The “Chintz China” exhibit now on display in our Replacements, Ltd. museum and showroom is so extraordinary we thought we’d give you another sampling from it in this newsletter. Royal Winton
Pekin-Black (Gold Trim) and
Rose Brocade-Cranberry (Iridescent) are patterns that will probably broaden your understanding of chintz designs. Be sure to visit our museum to enjoy a fantastic array of patterns and shapes!
Muriel Miller comments in her book, “Collecting Royal Winton Chintz,” “When referring to chintz ware, it is generally the tightly packed floral designs that is meant by the term. However, it can sometimes be difficult to draw a distinct line between chintz, sheet transfer patterns and all-over designs.” In her book, Miller includes “for ease of reference” all patterns in these three categories.
Pekin-Black (Gold Trim) is a lovely example of how the distinctions on chintz attributes can blur. The
Pekin-Black (Gold Trim) design was applied by hand using the sheet transfer pattern method and the design completely covers the piece (as is typical of chintz floral patterns), yet the design is most reminiscent of Chinese landscape painting. Introduced in the 1950s, the pattern was quite successful. It was produced with black (seen here), burgundy, dark green, and ivory backgrounds. Gold trim was applied by hand. Royal Winton produced many different shapes, or lines, of china.
Pekin patterns, with various backgounds, were released in the Ascot and Countess shapes, and perhaps others.
Less is known about the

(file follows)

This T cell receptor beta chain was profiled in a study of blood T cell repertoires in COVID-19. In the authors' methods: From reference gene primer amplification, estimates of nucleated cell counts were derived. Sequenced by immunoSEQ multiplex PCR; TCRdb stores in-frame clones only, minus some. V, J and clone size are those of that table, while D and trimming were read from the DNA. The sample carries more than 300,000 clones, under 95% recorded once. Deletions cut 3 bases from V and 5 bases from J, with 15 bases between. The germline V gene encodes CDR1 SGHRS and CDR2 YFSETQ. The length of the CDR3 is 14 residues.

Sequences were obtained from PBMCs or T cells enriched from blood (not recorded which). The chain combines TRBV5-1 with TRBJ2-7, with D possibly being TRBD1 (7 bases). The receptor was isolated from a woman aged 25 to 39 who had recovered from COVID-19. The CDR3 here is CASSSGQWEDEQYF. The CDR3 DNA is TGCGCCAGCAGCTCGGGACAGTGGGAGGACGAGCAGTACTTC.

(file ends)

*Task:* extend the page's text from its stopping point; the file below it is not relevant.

Rose Brocade-Cranberry (Iridescent) pattern – you’ll note the iridescent feature of the glaze in the pieces photographed here, a pitcher and candy dish. The white rose designs were reproduced against “brocade” backgrounds of cranberry (deep pink), green, and blue. Close inspection of the pieces suggests that the transfer may have been reproduced on cheesecloth and applied in the same manner as paper transfers, but our research has been unable to confirm the use of cheesecloth in production. The
Rose Brocade pattern was released in Royal Winton’s Rosebud shapes – collectors sometimes refer to the pattern as “Rosebud.” The pitcher and candy dish in our collection reflect strong mid-century Modern, or Art Deco design influences.
To appreciate fully the wide variety available in chintz patterns, you really must visit our museum exhibit at Replacements, Ltd. Our curators, inventory specialists, and showroom staff have done a terrific job! Scores of chintz patterns are on display from a variety of manufacturers, along with historical information about how chintz china was introduced into the market, crafted, and distributed. The chintz exhibit will remain on display through the end of the holiday season, so be sure to stop by for a visit – museum exhibits are free and open to the public.
Replacements, Ltd. stocks chintz patterns from a number of manufacturers, including
Johnson Brothers, and more. Our showroom and museum are open from 9:00am to 7:00pm ET, 7 days a week (except holidays); free tours are available from 9:30am - 6:00pm, ET, 7 days a week. The showroom and museum are conveniently located between Greensboro and Burlington, NC, at
exit 132 off Interstate 85/40. We look forward to seeing you!